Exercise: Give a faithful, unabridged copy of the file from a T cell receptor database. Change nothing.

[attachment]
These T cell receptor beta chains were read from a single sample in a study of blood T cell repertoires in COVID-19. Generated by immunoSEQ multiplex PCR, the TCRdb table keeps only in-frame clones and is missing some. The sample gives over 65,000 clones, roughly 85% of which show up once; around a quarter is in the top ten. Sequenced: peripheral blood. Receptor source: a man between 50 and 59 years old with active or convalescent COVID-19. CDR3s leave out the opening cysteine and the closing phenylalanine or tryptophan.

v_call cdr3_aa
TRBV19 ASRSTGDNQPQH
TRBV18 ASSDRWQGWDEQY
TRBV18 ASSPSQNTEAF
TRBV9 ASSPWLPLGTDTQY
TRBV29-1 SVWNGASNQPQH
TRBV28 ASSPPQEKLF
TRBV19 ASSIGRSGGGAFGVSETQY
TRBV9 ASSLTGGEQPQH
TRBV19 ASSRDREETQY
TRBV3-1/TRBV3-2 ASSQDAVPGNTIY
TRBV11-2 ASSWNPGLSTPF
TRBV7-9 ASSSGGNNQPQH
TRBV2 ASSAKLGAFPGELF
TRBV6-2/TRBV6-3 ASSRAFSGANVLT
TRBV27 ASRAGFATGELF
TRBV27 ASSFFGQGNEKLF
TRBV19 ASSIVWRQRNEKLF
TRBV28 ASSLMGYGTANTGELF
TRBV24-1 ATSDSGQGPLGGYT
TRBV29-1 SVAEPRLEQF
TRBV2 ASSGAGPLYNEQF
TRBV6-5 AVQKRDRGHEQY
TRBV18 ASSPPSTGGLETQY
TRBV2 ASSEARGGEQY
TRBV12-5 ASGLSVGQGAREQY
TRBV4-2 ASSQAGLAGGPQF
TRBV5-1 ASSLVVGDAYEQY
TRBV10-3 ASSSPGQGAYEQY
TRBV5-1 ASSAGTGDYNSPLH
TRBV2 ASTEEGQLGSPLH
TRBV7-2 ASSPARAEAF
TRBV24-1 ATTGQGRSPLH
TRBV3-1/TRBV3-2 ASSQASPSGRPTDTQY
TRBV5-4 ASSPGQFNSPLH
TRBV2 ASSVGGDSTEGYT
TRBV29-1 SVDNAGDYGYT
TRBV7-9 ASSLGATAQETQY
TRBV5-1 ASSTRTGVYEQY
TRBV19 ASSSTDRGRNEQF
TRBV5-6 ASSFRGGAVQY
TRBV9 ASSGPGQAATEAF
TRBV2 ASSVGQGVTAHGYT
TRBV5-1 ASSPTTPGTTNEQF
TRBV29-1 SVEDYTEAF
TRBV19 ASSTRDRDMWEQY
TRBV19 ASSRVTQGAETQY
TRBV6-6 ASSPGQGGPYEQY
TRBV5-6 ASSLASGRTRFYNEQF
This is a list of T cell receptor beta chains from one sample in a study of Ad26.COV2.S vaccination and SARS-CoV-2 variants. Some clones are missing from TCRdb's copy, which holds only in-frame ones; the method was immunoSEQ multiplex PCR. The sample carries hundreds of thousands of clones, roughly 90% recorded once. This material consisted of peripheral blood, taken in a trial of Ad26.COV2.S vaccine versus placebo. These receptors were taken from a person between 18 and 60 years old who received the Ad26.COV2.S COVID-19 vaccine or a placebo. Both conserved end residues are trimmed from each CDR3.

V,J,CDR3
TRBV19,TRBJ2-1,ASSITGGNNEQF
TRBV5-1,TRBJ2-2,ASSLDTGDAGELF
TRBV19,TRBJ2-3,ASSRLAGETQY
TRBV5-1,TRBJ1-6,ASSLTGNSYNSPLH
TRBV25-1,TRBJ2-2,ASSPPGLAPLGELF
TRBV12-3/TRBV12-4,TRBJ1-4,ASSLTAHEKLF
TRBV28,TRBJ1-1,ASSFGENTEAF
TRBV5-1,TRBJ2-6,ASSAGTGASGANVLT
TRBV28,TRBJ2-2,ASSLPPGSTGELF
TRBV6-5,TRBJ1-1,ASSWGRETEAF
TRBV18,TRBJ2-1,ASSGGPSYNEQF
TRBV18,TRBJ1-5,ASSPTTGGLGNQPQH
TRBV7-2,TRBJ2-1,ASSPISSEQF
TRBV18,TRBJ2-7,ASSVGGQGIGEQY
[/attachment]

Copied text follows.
These T cell receptor beta chains were read from a single sample in a study of blood T cell repertoires in COVID-19. Generated by immunoSEQ multiplex PCR, the TCRdb table keeps only in-frame clones and is missing some. The sample gives over 65,000 clones, roughly 85% of which show up once; around a quarter is in the top ten. Sequenced: peripheral blood. Receptor source: a man between 50 and 59 years old with active or convalescent COVID-19. CDR3s leave out the opening cysteine and the closing phenylalanine or tryptophan.

v_call cdr3_aa
TRBV19 ASRSTGDNQPQH
TRBV18 ASSDRWQGWDEQY
TRBV18 ASSPSQNTEAF
TRBV9 ASSPWLPLGTDTQY
TRBV29-1 SVWNGASNQPQH
TRBV28 ASSPPQEKLF
TRBV19 ASSIGRSGGGAFGVSETQY
TRBV9 ASSLTGGEQPQH
TRBV19 ASSRDREETQY
TRBV3-1/TRBV3-2 ASSQDAVPGNTIY
TRBV11-2 ASSWNPGLSTPF
TRBV7-9 ASSSGGNNQPQH
TRBV2 ASSAKLGAFPGELF
TRBV6-2/TRBV6-3 ASSRAFSGANVLT
TRBV27 ASRAGFATGELF
TRBV27 ASSFFGQGNEKLF
TRBV19 ASSIVWRQRNEKLF
TRBV28 ASSLMGYGTANTGELF
TRBV24-1 ATSDSGQGPLGGYT
TRBV29-1 SVAEPRLEQF
TRBV2 ASSGAGPLYNEQF
TRBV6-5 AVQKRDRGHEQY
TRBV18 ASSPPSTGGLETQY
TRBV2 ASSEARGGEQY
TRBV12-5 ASGLSVGQGAREQY
TRBV4-2 ASSQAGLAGGPQF
TRBV5-1 ASSLVVGDAYEQY
TRBV10-3 ASSSPGQGAYEQY
TRBV5-1 ASSAGTGDYNSPLH
TRBV2 ASTEEGQLGSPLH
TRBV7-2 ASSPARAEAF
TRBV24-1 ATTGQGRSPLH
TRBV3-1/TRBV3-2 ASSQASPSGRPTDTQY
TRBV5-4 ASSPGQFNSPLH
TRBV2 ASSVGGDSTEGYT
TRBV29-1 SVDNAGDYGYT
TRBV7-9 ASSLGATAQETQY
TRBV5-1 ASSTRTGVYEQY
TRBV19 ASSSTDRGRNEQF
TRBV5-6 ASSFRGGAVQY
TRBV9 ASSGPGQAATEAF
TRBV2 ASSVGQGVTAHGYT
TRBV5-1 ASSPTTPGTTNEQF
TRBV29-1 SVEDYTEAF
TRBV19 ASSTRDRDMWEQY
TRBV19 ASSRVTQGAETQY
TRBV6-6 ASSPGQGGPYEQY
TRBV5-6 ASSLASGRTRFYNEQF
This is a list of T cell receptor beta chains from one sample in a study of Ad26.COV2.S vaccination and SARS-CoV-2 variants. Some clones are missing from TCRdb's copy, which holds only in-frame ones; the method was immunoSEQ multiplex PCR. The sample carries hundreds of thousands of clones, roughly 90% recorded once. This material consisted of peripheral blood, taken in a trial of Ad26.COV2.S vaccine versus placebo. These receptors were taken from a person between 18 and 60 years old who received the Ad26.COV2.S COVID-19 vaccine or a placebo. Both conserved end residues are trimmed from each CDR3.

V,J,CDR3
TRBV19,TRBJ2-1,ASSITGGNNEQF
TRBV5-1,TRBJ2-2,ASSLDTGDAGELF
TRBV19,TRBJ2-3,ASSRLAGETQY
TRBV5-1,TRBJ1-6,ASSLTGNSYNSPLH
TRBV25-1,TRBJ2-2,ASSPPGLAPLGELF
TRBV12-3/TRBV12-4,TRBJ1-4,ASSLTAHEKLF
TRBV28,TRBJ1-1,ASSFGENTEAF
TRBV5-1,TRBJ2-6,ASSAGTGASGANVLT
TRBV28,TRBJ2-2,ASSLPPGSTGELF
TRBV6-5,TRBJ1-1,ASSWGRETEAF
TRBV18,TRBJ2-1,ASSGGPSYNEQF
TRBV18,TRBJ1-5,ASSPTTGGLGNQPQH
TRBV7-2,TRBJ2-1,ASSPISSEQF
TRBV18,TRBJ2-7,ASSVGGQGIGEQY